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Sumatran Rhino

Rhinos may be considered among the world’s most charismatic animals, but few people know that they are found in both Africa and Asia and that there are actually five different species: the White Rhino, Black Rhino, Greater One-horned (or Indian) Rhino, Sumatran Rhino and Javan (or Lesser One-horned) Rhino. The White Rhino, Black Rhino, and Greater One-horned Rhino all underwent impressive recoveries during the twentieth century due to concerted conservation efforts. These species continue to struggle with the ever-present threat of poaching the White Rhino has regrettably started to see a decline in number again in recent years. However, the plight of these three species does not compare to that of the two species confined to Indonesia; the Sumatran Rhino and Javan Rhino are face a grim future without major intervention.

Rhino Conservation in Action

To prevent these two Critically Endangered rhino species from going extinct GWC is committed to driving effective conservation to bring them back from the brink:

Javan Rhino
Javan Rhino

There are only 68 Javan Rhinos left on the planet, all living in just one site: Indonesia’s Ujung Kulon National Park. They are susceptible to poaching, disease, volcanic eruptions and tsunamis. Despite these challenges, we – along with our partners - have a plan to increase the population to at least 80 individuals in at least two sites by 2025.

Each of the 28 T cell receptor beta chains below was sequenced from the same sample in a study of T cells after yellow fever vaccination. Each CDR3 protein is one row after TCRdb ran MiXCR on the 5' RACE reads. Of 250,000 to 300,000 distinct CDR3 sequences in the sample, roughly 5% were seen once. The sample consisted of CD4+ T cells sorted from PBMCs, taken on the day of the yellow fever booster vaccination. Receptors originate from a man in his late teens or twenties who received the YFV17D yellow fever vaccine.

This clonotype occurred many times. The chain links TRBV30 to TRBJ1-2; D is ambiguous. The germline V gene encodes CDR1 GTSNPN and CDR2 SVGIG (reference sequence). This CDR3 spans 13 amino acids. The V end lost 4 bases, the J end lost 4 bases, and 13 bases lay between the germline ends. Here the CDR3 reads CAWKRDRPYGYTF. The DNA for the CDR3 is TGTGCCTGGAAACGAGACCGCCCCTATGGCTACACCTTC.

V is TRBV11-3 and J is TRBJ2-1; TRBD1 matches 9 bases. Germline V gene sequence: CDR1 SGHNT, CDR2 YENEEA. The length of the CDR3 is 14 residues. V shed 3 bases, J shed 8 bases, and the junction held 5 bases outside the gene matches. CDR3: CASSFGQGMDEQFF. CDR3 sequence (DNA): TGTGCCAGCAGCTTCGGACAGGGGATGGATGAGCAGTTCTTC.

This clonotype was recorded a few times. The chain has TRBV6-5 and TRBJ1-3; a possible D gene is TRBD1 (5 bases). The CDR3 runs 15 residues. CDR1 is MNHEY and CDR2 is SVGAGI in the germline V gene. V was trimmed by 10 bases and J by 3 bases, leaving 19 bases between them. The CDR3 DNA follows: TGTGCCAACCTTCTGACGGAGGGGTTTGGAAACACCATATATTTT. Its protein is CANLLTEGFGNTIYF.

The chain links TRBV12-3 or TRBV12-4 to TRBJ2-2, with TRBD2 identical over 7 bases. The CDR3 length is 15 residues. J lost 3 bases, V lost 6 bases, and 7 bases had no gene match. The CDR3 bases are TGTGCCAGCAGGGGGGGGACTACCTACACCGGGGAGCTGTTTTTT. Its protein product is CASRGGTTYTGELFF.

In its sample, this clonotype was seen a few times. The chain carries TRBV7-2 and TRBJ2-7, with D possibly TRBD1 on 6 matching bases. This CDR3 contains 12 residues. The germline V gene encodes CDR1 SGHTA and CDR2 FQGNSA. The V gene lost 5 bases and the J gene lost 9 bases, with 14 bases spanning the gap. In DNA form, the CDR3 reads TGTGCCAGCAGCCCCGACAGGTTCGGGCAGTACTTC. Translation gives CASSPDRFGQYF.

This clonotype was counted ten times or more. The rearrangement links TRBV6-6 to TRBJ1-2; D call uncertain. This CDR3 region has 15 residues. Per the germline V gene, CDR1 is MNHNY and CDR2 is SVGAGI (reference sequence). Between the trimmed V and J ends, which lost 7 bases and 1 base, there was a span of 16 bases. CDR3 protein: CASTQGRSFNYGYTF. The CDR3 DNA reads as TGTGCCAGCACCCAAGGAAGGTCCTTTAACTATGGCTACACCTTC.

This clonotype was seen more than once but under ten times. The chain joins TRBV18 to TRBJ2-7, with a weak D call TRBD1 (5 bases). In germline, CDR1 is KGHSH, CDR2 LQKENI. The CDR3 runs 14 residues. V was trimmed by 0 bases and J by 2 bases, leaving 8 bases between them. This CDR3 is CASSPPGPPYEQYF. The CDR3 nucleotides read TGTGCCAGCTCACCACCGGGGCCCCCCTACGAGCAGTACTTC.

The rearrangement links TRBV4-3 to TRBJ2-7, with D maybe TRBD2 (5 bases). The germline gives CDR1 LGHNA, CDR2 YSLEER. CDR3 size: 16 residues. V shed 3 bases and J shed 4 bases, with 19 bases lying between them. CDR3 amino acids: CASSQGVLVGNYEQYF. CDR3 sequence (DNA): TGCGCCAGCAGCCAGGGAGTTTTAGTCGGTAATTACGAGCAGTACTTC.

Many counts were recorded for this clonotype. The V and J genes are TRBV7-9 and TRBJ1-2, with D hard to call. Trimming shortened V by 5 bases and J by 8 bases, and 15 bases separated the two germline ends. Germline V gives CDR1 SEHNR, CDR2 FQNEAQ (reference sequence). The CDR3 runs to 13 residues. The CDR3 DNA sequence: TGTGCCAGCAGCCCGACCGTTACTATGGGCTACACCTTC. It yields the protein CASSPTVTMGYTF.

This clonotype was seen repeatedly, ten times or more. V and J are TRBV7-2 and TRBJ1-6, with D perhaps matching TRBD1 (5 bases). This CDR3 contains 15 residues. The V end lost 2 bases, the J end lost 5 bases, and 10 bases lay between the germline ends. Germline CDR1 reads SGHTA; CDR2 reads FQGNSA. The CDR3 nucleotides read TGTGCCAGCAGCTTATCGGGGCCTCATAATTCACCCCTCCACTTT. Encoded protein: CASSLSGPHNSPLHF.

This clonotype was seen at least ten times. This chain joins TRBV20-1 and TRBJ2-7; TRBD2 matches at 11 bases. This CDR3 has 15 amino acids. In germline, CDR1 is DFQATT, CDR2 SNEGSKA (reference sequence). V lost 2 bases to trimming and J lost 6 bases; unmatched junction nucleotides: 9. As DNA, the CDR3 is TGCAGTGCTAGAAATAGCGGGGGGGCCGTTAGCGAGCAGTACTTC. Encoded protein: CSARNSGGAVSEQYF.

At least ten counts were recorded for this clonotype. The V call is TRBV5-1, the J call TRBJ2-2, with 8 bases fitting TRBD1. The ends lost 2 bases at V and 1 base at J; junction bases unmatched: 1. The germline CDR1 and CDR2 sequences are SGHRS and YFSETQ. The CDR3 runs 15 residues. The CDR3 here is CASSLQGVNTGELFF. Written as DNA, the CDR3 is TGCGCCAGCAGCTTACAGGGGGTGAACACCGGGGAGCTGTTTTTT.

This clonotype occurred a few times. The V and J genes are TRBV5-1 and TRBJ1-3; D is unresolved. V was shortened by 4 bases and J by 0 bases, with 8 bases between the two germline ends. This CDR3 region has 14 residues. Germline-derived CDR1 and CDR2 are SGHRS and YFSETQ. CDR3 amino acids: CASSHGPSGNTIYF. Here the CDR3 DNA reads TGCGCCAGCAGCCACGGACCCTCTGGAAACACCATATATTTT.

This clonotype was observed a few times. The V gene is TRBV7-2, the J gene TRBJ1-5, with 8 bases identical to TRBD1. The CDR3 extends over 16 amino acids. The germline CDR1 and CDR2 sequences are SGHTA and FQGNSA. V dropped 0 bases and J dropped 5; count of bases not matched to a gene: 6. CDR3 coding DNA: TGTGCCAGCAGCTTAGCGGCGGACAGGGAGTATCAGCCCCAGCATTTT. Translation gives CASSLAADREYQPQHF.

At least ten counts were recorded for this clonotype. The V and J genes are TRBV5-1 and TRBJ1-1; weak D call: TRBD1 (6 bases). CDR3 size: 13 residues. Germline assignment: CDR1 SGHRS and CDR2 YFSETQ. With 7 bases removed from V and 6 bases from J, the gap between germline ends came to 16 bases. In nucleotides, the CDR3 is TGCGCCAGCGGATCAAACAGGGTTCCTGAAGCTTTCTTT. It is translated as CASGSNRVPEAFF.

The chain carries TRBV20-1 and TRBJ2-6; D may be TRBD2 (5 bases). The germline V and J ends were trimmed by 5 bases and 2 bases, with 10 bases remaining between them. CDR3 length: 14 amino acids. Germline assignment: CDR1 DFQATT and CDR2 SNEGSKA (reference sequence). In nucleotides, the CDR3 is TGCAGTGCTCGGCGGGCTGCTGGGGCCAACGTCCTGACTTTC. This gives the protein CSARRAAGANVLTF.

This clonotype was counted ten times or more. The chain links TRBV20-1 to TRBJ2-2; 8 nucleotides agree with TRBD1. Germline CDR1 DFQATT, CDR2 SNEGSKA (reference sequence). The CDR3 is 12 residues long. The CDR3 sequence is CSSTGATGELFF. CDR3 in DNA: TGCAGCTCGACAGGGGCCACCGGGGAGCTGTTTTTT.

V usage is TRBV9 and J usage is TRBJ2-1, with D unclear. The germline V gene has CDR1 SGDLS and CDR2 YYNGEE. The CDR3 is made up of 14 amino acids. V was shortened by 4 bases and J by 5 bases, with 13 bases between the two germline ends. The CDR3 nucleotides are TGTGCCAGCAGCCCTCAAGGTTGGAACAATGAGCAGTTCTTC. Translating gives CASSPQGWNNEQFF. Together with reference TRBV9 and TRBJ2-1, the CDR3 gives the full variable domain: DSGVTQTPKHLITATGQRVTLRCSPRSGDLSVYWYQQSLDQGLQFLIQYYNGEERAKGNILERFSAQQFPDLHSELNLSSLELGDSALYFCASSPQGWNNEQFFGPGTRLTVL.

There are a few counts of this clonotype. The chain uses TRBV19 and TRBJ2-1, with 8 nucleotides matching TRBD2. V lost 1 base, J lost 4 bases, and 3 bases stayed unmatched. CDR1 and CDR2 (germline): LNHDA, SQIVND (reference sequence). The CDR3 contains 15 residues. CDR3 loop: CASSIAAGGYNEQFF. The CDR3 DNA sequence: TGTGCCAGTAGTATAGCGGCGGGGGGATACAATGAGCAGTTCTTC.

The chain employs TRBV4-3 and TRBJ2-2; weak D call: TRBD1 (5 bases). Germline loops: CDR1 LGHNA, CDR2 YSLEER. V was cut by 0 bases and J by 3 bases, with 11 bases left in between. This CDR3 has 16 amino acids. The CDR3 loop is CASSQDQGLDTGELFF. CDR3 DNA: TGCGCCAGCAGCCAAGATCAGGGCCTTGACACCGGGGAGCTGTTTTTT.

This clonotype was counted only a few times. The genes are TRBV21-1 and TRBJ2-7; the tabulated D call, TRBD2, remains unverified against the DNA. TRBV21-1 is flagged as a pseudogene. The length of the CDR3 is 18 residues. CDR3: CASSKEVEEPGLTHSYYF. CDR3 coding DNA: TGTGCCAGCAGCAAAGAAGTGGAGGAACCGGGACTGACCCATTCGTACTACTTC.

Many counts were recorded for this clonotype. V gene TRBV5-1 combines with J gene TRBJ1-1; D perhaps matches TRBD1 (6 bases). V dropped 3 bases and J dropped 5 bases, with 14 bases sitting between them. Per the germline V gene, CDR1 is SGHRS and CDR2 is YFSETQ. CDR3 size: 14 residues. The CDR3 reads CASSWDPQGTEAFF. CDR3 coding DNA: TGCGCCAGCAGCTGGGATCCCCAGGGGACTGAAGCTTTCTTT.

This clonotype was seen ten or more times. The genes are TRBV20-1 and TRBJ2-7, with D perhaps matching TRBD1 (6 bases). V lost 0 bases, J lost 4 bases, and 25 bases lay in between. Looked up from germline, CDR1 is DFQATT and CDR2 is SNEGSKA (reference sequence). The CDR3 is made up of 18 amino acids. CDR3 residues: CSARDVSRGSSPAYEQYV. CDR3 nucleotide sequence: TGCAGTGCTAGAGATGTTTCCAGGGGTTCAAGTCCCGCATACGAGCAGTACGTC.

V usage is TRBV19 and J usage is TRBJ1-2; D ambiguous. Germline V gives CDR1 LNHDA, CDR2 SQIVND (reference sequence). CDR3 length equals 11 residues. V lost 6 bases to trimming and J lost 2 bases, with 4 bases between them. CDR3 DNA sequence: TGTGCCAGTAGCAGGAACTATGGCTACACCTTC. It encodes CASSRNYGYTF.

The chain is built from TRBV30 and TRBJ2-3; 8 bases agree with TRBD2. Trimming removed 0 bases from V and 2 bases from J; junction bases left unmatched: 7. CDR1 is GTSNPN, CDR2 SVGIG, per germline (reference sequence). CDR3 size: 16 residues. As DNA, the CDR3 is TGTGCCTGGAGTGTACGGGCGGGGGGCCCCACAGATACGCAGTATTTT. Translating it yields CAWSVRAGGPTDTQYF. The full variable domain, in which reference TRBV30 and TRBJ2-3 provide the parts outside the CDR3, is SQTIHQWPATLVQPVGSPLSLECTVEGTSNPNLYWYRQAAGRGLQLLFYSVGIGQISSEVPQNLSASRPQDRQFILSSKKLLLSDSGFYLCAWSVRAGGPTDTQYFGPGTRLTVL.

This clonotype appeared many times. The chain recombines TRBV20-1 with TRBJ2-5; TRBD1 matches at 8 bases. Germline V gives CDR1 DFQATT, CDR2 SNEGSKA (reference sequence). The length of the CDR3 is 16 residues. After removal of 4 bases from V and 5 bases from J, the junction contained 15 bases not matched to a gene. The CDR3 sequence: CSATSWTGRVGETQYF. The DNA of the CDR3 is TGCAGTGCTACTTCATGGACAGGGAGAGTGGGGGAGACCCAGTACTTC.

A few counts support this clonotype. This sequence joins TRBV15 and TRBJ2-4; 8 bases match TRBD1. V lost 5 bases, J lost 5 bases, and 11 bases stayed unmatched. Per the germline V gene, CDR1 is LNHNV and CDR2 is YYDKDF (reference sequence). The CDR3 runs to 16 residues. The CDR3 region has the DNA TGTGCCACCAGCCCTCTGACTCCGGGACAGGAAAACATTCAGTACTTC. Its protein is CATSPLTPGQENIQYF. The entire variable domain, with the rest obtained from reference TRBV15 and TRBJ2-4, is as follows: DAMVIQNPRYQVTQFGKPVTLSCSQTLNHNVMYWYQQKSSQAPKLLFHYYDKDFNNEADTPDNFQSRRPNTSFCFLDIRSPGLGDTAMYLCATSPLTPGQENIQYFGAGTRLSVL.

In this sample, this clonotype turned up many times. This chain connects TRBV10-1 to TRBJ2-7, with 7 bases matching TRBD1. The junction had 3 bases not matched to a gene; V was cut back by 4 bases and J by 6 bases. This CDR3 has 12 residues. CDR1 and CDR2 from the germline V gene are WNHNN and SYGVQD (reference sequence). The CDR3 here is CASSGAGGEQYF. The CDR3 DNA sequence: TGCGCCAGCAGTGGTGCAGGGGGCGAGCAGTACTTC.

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Sumatran Rhino
Sumatran Rhino

With fewer than 80 Sumatran Rhinos left in the world, restoring their population is of utmost importance to securing a future for this species. GWC is a part of the Sumatran Rhino Survival Alliance, a groundbreaking strategic partnership that focuses on relocating rhinos to allow for conservation breeding. GWC is also supporting efforts to save the last two wild populations of breeding Sumatran Rhinos.

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Top photo: Sumatran Rhino (Photo by Barney Long)

Stay Wild. Stay Connected.